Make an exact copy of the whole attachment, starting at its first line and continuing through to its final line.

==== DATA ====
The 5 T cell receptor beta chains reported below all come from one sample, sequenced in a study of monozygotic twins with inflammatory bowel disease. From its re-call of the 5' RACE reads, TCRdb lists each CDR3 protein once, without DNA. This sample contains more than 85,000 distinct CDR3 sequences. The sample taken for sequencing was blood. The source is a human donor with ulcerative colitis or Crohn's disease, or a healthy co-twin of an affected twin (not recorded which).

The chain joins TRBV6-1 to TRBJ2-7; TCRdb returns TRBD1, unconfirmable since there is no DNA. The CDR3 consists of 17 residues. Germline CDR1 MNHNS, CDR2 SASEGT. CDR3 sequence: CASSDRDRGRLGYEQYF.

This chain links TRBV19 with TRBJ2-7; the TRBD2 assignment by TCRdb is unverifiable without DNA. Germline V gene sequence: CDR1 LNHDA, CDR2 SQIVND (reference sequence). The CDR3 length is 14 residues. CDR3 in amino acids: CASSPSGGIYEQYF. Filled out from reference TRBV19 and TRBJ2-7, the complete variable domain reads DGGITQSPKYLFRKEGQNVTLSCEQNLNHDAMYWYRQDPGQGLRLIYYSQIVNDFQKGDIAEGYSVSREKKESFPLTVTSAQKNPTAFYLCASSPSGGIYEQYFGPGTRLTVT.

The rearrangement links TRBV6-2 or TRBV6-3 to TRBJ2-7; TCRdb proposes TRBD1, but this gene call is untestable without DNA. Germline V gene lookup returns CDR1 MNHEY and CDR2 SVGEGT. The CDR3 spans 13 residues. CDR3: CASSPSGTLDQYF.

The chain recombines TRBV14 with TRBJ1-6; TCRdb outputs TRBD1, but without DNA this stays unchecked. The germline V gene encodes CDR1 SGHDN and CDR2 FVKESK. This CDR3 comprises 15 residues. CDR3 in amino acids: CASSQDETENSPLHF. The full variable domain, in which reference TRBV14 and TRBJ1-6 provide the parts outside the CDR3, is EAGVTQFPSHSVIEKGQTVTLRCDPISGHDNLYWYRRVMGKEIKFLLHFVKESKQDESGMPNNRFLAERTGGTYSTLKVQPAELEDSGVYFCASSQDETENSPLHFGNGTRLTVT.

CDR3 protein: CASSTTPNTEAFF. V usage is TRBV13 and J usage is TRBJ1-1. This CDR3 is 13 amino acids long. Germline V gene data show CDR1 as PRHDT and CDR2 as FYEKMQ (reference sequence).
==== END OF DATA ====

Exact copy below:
The 5 T cell receptor beta chains reported below all come from one sample, sequenced in a study of monozygotic twins with inflammatory bowel disease. From its re-call of the 5' RACE reads, TCRdb lists each CDR3 protein once, without DNA. This sample contains more than 85,000 distinct CDR3 sequences. The sample taken for sequencing was blood. The source is a human donor with ulcerative colitis or Crohn's disease, or a healthy co-twin of an affected twin (not recorded which).

The chain joins TRBV6-1 to TRBJ2-7; TCRdb returns TRBD1, unconfirmable since there is no DNA. The CDR3 consists of 17 residues. Germline CDR1 MNHNS, CDR2 SASEGT. CDR3 sequence: CASSDRDRGRLGYEQYF.

This chain links TRBV19 with TRBJ2-7; the TRBD2 assignment by TCRdb is unverifiable without DNA. Germline V gene sequence: CDR1 LNHDA, CDR2 SQIVND (reference sequence). The CDR3 length is 14 residues. CDR3 in amino acids: CASSPSGGIYEQYF. Filled out from reference TRBV19 and TRBJ2-7, the complete variable domain reads DGGITQSPKYLFRKEGQNVTLSCEQNLNHDAMYWYRQDPGQGLRLIYYSQIVNDFQKGDIAEGYSVSREKKESFPLTVTSAQKNPTAFYLCASSPSGGIYEQYFGPGTRLTVT.

The rearrangement links TRBV6-2 or TRBV6-3 to TRBJ2-7; TCRdb proposes TRBD1, but this gene call is untestable without DNA. Germline V gene lookup returns CDR1 MNHEY and CDR2 SVGEGT. The CDR3 spans 13 residues. CDR3: CASSPSGTLDQYF.

The chain recombines TRBV14 with TRBJ1-6; TCRdb outputs TRBD1, but without DNA this stays unchecked. The germline V gene encodes CDR1 SGHDN and CDR2 FVKESK. This CDR3 comprises 15 residues. CDR3 in amino acids: CASSQDETENSPLHF. The full variable domain, in which reference TRBV14 and TRBJ1-6 provide the parts outside the CDR3, is EAGVTQFPSHSVIEKGQTVTLRCDPISGHDNLYWYRRVMGKEIKFLLHFVKESKQDESGMPNNRFLAERTGGTYSTLKVQPAELEDSGVYFCASSQDETENSPLHFGNGTRLTVT.

CDR3 protein: CASSTTPNTEAFF. V usage is TRBV13 and J usage is TRBJ1-1. This CDR3 is 13 amino acids long. Germline V gene data show CDR1 as PRHDT and CDR2 as FYEKMQ (reference sequence).